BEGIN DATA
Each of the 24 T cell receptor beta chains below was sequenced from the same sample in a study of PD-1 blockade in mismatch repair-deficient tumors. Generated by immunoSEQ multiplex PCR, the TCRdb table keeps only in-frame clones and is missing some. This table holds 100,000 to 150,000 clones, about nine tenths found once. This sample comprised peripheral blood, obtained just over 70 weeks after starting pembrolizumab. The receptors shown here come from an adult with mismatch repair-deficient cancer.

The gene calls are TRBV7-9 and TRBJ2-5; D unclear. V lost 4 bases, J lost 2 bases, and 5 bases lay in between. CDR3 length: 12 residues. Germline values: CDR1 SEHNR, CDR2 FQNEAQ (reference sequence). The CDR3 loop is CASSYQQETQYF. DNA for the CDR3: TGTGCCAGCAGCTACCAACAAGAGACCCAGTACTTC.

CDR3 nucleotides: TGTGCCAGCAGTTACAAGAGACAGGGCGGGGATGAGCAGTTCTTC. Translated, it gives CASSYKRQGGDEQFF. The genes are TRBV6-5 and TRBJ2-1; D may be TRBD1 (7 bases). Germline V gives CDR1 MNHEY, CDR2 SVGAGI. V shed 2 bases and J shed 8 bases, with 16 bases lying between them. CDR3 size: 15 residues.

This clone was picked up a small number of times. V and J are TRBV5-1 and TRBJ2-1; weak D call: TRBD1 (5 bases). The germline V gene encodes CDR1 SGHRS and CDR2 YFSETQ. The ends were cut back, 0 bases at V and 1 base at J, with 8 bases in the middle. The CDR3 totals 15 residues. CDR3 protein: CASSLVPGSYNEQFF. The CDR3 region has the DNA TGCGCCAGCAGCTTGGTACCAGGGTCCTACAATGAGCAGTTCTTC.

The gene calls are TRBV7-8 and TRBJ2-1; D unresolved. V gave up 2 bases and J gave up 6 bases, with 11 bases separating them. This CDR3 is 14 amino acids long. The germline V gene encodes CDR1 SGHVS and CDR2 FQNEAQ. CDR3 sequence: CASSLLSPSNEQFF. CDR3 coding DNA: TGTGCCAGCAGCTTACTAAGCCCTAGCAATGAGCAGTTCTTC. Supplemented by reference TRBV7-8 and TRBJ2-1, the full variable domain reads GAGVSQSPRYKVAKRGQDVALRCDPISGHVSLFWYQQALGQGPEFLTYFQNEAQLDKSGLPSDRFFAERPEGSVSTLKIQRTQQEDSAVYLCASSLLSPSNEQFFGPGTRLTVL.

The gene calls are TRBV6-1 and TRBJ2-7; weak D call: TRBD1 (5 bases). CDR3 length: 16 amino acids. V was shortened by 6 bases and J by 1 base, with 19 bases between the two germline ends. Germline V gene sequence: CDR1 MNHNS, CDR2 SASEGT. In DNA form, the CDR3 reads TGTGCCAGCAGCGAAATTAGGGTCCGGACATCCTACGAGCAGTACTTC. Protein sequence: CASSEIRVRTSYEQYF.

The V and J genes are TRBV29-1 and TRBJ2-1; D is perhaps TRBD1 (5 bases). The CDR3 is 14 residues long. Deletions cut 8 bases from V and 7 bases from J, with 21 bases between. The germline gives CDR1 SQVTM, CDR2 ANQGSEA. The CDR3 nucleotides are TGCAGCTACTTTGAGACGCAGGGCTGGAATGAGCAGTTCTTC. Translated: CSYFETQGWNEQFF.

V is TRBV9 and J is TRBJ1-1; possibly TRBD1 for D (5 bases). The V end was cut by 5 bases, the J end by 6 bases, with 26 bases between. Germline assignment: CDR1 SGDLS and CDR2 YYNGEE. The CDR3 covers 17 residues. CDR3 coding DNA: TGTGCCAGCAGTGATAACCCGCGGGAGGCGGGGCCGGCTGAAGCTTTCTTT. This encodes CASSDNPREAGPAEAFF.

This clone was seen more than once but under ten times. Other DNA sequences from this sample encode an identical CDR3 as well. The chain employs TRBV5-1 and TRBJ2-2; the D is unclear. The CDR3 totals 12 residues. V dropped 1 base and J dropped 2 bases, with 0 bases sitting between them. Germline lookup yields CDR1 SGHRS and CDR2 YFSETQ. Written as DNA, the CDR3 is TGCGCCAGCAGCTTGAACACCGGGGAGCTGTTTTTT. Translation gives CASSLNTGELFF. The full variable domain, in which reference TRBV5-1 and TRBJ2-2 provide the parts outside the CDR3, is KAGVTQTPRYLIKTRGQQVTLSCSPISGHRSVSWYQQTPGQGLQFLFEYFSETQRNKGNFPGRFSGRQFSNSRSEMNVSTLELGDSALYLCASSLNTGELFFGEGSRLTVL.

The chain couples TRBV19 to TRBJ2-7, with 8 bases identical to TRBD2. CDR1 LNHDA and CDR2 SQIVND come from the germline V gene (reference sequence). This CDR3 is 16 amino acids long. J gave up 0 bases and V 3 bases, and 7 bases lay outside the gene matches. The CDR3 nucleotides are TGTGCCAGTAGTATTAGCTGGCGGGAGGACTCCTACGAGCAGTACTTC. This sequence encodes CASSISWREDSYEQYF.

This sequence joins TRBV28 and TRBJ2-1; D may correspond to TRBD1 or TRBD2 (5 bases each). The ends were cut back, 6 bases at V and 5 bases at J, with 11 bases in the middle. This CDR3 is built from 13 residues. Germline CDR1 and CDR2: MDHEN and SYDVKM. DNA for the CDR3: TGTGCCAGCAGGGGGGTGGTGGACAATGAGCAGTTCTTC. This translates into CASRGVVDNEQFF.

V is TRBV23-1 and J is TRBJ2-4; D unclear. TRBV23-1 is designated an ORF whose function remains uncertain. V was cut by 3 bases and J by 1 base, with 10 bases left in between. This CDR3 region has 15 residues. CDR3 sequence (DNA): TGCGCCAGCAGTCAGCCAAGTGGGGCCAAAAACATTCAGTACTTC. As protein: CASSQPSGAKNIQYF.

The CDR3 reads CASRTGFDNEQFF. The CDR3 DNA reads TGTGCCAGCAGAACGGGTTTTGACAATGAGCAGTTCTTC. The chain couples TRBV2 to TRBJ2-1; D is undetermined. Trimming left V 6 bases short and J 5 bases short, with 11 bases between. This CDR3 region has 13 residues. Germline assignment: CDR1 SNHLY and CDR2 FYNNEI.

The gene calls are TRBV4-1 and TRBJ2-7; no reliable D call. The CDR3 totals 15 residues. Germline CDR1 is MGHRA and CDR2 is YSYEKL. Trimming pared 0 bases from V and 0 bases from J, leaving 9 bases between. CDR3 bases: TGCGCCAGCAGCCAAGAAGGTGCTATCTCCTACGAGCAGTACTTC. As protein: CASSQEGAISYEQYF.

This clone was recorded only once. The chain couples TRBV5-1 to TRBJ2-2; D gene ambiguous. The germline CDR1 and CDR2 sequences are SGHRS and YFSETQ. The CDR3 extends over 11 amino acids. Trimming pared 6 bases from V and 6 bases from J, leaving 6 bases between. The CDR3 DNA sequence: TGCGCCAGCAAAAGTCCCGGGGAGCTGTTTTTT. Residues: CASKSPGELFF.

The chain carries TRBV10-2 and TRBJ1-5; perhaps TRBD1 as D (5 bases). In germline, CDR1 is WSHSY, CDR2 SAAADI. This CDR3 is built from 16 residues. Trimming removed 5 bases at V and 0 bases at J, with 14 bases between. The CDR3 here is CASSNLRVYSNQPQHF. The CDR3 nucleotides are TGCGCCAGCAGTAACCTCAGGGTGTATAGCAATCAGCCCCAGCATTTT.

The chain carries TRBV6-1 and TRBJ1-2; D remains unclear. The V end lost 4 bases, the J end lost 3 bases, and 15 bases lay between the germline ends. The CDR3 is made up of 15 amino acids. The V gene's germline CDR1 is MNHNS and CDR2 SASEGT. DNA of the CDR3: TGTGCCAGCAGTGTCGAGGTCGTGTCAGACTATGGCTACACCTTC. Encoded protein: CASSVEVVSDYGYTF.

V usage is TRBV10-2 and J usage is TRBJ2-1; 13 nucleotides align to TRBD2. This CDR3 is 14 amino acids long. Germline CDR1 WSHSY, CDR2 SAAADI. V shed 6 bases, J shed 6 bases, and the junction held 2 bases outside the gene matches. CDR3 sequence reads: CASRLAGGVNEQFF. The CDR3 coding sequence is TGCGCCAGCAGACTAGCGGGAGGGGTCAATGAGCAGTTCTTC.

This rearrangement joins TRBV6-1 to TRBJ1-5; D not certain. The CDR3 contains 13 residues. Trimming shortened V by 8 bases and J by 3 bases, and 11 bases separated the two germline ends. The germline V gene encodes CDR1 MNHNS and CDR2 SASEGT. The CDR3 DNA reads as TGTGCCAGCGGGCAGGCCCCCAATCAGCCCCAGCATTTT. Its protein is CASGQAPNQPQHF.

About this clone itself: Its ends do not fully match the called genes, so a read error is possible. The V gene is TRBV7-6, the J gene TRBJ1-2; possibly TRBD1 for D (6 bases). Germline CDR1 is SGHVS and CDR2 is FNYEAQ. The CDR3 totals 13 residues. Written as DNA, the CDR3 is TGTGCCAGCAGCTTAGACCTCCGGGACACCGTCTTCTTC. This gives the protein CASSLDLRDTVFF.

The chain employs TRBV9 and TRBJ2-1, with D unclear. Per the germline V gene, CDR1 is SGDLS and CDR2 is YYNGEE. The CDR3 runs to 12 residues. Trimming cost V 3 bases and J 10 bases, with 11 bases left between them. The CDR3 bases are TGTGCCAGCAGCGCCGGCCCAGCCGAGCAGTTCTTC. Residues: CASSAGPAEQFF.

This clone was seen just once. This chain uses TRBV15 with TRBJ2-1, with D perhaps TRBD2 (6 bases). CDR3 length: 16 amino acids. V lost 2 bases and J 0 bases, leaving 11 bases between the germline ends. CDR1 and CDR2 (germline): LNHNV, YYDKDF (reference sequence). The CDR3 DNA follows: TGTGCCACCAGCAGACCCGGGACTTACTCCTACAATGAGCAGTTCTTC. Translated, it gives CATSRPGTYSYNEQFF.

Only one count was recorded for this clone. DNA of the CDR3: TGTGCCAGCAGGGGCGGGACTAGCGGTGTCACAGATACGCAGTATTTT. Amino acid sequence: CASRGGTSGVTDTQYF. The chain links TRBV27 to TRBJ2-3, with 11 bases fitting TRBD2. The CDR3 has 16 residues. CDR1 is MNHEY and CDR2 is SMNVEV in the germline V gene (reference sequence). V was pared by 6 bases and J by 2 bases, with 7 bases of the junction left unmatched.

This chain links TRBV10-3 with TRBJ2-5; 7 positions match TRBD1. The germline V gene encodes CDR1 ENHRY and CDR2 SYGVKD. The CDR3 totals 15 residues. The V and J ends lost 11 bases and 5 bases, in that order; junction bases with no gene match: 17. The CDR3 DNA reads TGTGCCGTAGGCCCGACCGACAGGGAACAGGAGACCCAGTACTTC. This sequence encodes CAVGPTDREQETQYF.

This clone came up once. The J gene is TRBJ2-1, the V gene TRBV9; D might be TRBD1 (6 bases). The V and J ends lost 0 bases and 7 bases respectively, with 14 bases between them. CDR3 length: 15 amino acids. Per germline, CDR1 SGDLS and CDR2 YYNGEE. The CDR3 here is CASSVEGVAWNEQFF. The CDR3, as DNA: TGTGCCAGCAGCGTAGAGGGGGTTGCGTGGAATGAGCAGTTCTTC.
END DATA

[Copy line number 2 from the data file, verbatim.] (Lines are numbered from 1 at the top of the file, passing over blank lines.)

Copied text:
The gene calls are TRBV7-9 and TRBJ2-5; D unclear. V lost 4 bases, J lost 2 bases, and 5 bases lay in between. CDR3 length: 12 residues. Germline values: CDR1 SEHNR, CDR2 FQNEAQ (reference sequence). The CDR3 loop is CASSYQQETQYF. DNA for the CDR3: TGTGCCAGCAGCTACCAACAAGAGACCCAGTACTTC.